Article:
Liam Lawson, the youngest driver in DTM at 19 years, continues to keep up the pace. In the ninth DTM race of the season, the New Zealander first claimed pole position and then emerged as the winner from a thrilling race. Like in the season opener at Monza, where he won his first-ever DTM race right away, the youngest was the greatest again. At the 4.326 kilometres long Red Bull Ring, German Maximilian Götz from Mercedes-AMG Team HRT was second across the finish line from Swiss Philip Ellis, driving the Mercedes-AMG of the WINWARD team.
Behind Alex Albon with the AlphaTauri Ferrari, who was fighting in a very spirited way, Kelvin van der Linde came fifth with the ABT Audi, from Indian Arjun Maini with the GetSpeed Mercedes-AMG. Kelvin van der Linde defended his championship lead with 139 points from Götz with 116 while Lawson moved back up into third place with 108 points. Nürburgring race winner Alex Albon (94) is fifth in the standings from Ellis (87).
“That was a really good race,” Liam Lawson delighted. Götz was happy, too: “I think that was a cool race! At the end, I was really close, but it wasn’t enough to get past.” While Götz assumed that Lawson had been managing his gap, Lawson was adamant he hadn’t: “I wish I would have been controlling it. For me, it was just flat out all the time. Driving a Red Bull car and winning here is super, it is our second home race after Monza with Ferrari.” The New Zealander wasn’t just buoyant about his victory, but was also delighted about the fact that fans were able to get really close to their stars in the paddock again for the first time after almost two years: “It is really cool that the fans can get close again and are there in the paddock with us.” Philip Ellis was visibly pleased with third place: “After contact with Sheldon van der Linde, I wasn’t sure whether the car would last. The action was mega, it was a very hard race and having spectators back in the paddock again was top.”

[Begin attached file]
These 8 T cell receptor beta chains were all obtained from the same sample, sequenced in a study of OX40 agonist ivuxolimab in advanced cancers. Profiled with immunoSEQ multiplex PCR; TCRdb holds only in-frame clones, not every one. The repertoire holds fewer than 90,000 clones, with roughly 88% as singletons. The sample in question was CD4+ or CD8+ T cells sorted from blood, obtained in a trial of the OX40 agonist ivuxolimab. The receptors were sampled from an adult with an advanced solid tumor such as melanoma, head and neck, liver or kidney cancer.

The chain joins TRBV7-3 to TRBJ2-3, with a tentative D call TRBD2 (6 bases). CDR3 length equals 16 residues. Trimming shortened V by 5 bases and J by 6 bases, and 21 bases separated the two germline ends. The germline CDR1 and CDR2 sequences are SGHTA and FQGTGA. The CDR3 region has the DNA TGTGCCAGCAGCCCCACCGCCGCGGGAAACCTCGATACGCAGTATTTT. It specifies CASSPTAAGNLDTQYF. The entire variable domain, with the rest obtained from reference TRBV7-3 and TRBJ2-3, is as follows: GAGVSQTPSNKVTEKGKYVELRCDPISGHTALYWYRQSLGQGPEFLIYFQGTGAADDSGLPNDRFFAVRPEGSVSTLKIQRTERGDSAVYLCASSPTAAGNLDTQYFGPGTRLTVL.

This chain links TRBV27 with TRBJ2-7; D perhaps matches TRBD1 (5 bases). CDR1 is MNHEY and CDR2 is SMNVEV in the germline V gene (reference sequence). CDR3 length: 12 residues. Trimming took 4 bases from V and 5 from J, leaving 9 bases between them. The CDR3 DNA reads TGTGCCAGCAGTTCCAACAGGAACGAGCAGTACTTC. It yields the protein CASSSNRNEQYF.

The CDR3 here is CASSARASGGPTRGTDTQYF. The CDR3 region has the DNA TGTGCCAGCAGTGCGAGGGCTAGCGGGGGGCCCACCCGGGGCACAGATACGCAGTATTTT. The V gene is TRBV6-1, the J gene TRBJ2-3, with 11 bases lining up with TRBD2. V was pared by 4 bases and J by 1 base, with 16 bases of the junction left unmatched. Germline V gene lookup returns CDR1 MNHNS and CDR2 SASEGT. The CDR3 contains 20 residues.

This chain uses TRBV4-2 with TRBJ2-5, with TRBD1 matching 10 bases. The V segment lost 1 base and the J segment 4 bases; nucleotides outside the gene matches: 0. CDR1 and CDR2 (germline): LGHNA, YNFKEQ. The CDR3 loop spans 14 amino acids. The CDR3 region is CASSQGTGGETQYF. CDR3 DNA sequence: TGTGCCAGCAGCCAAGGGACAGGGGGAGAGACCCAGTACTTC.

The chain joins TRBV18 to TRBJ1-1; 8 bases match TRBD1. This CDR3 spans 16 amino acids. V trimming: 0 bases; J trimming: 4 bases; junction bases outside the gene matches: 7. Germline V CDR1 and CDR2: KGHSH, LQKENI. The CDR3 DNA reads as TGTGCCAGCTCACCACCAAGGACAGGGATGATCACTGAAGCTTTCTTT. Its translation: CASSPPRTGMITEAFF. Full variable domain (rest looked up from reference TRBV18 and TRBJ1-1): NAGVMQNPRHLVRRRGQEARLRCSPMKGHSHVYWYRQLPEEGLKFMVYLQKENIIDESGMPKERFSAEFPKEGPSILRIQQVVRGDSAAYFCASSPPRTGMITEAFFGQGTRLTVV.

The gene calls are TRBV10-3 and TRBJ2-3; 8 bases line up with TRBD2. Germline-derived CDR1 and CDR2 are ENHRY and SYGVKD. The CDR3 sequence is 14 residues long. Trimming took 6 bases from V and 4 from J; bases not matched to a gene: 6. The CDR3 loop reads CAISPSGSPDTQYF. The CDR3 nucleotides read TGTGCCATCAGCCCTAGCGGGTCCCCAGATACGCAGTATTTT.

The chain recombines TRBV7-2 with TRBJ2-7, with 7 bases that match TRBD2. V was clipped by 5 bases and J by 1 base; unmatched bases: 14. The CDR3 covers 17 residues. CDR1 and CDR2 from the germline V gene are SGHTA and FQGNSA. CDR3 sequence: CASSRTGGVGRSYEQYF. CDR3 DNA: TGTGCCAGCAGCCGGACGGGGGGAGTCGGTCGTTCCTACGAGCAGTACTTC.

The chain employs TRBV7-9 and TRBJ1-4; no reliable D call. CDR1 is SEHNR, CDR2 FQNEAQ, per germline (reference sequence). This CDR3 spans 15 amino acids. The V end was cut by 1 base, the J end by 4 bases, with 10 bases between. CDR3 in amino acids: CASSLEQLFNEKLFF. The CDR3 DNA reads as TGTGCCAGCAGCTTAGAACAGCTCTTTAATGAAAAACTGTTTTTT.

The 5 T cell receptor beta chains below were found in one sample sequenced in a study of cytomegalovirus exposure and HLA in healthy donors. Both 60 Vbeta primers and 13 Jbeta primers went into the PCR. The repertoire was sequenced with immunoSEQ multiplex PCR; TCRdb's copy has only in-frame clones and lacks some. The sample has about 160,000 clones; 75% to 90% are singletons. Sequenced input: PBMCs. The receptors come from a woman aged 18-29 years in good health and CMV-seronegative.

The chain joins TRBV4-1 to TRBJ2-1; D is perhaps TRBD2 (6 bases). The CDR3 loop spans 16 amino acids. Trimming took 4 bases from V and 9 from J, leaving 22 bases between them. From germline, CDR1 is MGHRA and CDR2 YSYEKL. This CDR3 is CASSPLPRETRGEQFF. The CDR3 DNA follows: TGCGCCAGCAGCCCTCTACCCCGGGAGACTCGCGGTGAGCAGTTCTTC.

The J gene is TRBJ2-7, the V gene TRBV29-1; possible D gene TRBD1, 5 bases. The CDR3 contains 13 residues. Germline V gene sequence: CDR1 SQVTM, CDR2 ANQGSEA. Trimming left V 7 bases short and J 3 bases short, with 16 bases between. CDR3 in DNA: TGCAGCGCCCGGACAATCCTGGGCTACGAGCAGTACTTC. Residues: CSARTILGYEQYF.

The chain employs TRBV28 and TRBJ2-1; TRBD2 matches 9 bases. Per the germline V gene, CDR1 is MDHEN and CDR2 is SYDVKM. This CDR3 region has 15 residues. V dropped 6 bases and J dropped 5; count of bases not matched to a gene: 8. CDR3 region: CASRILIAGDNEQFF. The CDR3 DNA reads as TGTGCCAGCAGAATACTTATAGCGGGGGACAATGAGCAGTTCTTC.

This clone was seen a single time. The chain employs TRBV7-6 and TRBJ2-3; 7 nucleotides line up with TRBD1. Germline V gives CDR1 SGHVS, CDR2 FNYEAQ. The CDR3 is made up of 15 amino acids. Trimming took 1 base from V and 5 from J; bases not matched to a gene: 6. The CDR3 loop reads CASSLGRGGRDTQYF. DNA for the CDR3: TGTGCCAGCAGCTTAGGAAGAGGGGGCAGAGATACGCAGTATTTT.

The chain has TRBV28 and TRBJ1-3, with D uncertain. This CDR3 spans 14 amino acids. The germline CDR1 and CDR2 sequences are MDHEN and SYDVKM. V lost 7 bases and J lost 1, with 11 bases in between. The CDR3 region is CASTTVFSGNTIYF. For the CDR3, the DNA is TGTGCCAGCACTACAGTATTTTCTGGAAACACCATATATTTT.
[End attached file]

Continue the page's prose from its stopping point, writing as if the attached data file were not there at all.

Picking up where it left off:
The start in bright sunshine was remarkably clean. In the treacherous first corner, in which everyone was determined to carry as much momentum as possible for the uphill section, it got quite close, but everything went well. Lawson had made a good start from pole position and already pulled a one-second gap on the opening lap with Maximilian Götz and Indian Arjun Maini next up. Lap after lap, the youngster extended his lead. After the eighth lap, Lawson headed into the pit lane for fresh tyres. DTM runner-up Nico Müller (SUI, Rosberg Audi) continued his race on his first set of tyres for a long time, just like Belgian Esteban Muth with the Lamborghini. Once again, the 19-year-old worked his way past Müller with entertaining manoeuvres and racked up his first miles in the lead of a DTM race.
There was lively action with hard, but fair battles for position in the middle of the field with 20 DTM race cars. Alex Albon and Arjun Maini in particular staged a great duel for eighth place. After 28 laps, Muth headed into the pits from the lead for his tyre change and so did Müller two laps later, but the latter’s Rosberg Audi was pushed into the pit box straight away, the third retirement next to teammate Dev Gore and Sheldon van der Linde. Out in front, the road was finally clear for Lawson to bring victory home, just ahead of Götz. Eventually, Ellis successfully defended his position from a charging Albon and secured third place.
In the best conditions in the morning, Liam Lawson already set the pace in qualifying. With 1m 27.851s, the New Zealander ended up ahead of the two Mercedes-AMG drivers Maximilian Götz (Team HRT) and Arjun Maini (Team GetSpeed), who were second and third from Sheldon van der Linde with the ROWE BMW.
The long-standing circuit in Spielberg turned out to be the expected highlight on the DTM schedule. There was a clear blue sky over the undulating track in Styria amidst the picture-perfect scenery. And even more: for the first time since the 2019 DTM season finale at Hockenheim, fans were admitted into the paddock again. During the pit walk, finally possible again, the fans were crucial for the unique atmosphere that has always been a fixed element of the DTM’s DNA. “Racing is emotion and that is only possible with fans,” DTM boss Gerhard Berger enthused.
Next to DTM itself, DTM Classic with the revival of the Deutsche Rennsport Meisterschaft with race cars from the 1970s, first and foremost ex-BMW Junior driver and Formula 1 driver Marc Surer with the Group 5 BMW 320, excited the fans at Spielberg.
It’s da capo on Sunday: as usual at 1.30pm, the tenth race of the season will get underway at the Red Bull Ring. SAT.1 is broadcasting live from 1pm.